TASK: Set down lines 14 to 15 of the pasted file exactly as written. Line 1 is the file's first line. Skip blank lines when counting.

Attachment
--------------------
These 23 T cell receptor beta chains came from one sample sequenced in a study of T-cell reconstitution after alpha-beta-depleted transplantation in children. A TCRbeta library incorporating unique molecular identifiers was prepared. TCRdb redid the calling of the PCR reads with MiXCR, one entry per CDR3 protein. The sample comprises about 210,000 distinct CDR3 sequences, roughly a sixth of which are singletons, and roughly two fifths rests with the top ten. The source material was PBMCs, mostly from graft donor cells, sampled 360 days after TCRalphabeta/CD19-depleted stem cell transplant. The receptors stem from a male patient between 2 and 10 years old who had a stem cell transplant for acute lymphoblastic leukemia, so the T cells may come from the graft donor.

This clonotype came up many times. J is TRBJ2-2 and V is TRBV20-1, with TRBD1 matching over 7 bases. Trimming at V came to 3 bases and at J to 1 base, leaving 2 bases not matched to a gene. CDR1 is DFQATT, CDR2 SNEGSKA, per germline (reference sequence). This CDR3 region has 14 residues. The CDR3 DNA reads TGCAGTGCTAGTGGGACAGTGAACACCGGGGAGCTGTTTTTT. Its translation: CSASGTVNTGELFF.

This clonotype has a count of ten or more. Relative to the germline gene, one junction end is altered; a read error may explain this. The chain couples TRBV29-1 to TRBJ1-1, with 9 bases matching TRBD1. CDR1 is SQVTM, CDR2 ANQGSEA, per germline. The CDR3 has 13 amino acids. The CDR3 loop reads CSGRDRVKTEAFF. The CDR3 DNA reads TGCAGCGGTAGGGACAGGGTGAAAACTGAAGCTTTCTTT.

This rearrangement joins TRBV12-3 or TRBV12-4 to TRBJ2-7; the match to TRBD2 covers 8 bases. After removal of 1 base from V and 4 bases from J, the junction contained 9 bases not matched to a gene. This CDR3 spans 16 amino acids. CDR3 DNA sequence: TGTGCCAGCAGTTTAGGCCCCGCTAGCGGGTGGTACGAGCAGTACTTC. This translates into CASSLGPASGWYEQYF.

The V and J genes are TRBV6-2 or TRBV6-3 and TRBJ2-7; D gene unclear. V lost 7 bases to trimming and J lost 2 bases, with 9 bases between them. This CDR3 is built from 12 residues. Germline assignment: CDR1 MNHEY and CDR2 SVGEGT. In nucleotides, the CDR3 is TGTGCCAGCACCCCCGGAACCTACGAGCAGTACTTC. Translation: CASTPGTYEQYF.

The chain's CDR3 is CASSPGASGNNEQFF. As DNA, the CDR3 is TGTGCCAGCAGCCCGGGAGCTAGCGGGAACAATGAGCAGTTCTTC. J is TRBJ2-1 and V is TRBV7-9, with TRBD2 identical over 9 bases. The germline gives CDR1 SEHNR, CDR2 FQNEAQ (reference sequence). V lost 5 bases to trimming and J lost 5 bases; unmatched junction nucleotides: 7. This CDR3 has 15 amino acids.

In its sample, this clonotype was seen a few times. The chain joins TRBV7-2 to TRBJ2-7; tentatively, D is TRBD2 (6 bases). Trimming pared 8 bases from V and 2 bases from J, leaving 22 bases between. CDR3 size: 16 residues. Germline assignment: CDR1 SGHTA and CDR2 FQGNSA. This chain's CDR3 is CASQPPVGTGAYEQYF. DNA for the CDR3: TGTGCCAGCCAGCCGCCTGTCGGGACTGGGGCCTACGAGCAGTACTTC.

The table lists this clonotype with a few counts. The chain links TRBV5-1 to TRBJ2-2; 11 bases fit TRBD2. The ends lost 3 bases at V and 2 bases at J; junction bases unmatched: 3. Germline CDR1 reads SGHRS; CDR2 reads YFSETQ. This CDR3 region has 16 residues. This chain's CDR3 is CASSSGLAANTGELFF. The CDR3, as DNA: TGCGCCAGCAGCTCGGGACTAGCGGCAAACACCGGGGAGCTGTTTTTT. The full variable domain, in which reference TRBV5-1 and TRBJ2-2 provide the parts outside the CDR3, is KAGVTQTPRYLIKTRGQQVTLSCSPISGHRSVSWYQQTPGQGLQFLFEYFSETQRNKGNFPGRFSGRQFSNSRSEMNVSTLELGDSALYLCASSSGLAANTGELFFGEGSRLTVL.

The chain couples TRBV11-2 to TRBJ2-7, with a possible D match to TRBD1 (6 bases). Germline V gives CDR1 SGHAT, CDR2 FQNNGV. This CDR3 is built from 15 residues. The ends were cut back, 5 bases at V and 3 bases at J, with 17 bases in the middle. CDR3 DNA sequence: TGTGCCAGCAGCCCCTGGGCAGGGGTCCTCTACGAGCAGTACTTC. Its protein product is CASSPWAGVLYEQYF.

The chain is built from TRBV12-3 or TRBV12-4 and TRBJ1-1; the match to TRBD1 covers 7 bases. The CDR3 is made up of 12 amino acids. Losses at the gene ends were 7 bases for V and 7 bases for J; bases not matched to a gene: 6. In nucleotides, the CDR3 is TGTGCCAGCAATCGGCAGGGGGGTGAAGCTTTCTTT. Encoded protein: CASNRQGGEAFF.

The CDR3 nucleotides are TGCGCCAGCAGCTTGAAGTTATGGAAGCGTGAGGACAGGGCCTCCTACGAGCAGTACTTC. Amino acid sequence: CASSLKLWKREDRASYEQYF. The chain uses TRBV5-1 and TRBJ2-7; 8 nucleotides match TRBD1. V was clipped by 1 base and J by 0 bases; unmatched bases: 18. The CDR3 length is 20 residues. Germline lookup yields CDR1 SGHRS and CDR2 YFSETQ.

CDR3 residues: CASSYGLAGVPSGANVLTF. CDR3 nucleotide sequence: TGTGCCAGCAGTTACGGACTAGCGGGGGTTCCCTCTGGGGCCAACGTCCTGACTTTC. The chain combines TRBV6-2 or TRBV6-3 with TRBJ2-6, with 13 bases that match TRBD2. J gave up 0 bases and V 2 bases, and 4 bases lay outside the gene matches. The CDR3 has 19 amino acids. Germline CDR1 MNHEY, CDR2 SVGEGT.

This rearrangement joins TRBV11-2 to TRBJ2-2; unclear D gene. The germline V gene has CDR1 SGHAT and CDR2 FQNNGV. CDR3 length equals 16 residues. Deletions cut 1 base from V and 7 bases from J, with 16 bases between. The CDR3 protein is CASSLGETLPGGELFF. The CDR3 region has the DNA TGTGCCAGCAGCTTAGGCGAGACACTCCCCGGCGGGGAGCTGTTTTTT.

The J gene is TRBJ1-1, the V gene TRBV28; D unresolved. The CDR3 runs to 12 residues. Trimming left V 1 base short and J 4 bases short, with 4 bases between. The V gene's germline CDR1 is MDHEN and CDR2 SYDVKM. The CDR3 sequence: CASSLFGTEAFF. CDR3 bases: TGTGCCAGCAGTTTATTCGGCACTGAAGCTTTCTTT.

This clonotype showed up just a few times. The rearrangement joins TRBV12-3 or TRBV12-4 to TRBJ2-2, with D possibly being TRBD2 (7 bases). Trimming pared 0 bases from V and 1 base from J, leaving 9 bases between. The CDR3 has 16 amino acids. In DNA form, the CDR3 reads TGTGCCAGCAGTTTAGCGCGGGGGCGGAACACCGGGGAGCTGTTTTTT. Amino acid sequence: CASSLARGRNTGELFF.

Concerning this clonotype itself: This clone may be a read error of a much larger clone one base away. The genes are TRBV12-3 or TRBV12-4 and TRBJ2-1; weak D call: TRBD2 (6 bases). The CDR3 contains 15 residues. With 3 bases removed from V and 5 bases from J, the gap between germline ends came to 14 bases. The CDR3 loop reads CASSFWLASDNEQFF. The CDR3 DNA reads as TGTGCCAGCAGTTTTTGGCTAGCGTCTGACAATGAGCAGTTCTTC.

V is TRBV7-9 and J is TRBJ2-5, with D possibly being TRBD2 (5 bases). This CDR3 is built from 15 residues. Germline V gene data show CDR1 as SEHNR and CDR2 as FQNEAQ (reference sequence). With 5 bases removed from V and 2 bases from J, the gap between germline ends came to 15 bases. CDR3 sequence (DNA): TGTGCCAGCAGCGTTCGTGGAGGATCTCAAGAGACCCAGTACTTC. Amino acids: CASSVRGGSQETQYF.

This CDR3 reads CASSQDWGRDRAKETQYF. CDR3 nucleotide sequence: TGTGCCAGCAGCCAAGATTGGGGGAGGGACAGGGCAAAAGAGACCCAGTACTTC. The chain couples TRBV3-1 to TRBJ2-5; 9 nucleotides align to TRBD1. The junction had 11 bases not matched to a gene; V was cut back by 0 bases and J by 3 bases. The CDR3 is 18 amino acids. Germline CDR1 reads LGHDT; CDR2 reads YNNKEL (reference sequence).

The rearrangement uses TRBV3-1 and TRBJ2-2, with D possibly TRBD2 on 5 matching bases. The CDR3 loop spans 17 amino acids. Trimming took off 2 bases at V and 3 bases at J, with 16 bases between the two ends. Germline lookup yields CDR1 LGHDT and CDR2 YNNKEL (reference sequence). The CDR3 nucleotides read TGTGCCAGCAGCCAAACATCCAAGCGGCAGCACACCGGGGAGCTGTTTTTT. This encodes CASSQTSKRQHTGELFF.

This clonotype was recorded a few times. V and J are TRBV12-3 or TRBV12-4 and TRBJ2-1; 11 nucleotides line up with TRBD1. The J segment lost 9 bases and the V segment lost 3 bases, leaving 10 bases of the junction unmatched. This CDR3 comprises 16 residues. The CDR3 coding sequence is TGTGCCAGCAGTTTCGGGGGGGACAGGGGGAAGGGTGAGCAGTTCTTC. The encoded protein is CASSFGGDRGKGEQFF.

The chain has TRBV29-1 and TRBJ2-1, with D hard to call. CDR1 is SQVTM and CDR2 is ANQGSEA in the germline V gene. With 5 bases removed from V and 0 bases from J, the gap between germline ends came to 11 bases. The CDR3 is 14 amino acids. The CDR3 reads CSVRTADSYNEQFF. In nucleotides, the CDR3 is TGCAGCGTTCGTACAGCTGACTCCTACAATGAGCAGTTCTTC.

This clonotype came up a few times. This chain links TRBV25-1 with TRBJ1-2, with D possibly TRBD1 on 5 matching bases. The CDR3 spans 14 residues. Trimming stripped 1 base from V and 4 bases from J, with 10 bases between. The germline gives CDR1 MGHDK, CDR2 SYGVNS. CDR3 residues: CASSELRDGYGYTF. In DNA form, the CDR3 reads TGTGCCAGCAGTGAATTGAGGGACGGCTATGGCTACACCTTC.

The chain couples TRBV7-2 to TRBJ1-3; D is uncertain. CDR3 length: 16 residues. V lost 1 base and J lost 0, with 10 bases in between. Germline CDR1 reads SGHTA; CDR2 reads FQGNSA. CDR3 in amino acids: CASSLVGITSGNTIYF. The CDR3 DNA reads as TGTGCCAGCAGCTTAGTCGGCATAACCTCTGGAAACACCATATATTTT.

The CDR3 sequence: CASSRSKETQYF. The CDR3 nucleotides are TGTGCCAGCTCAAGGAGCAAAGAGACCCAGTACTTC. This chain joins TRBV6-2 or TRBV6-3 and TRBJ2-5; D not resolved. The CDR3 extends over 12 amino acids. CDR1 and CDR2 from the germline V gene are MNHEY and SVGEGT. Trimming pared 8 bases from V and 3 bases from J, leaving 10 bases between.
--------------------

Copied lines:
The J gene is TRBJ1-1, the V gene TRBV28; D unresolved. The CDR3 runs to 12 residues. Trimming left V 1 base short and J 4 bases short, with 4 bases between. The V gene's germline CDR1 is MDHEN and CDR2 SYDVKM. The CDR3 sequence: CASSLFGTEAFF. CDR3 bases: TGTGCCAGCAGTTTATTCGGCACTGAAGCTTTCTTT.

This clonotype showed up just a few times. The rearrangement joins TRBV12-3 or TRBV12-4 to TRBJ2-2, with D possibly being TRBD2 (7 bases). Trimming pared 0 bases from V and 1 base from J, leaving 9 bases between. The CDR3 has 16 amino acids. In DNA form, the CDR3 reads TGTGCCAGCAGTTTAGCGCGGGGGCGGAACACCGGGGAGCTGTTTTTT. Amino acid sequence: CASSLARGRNTGELFF.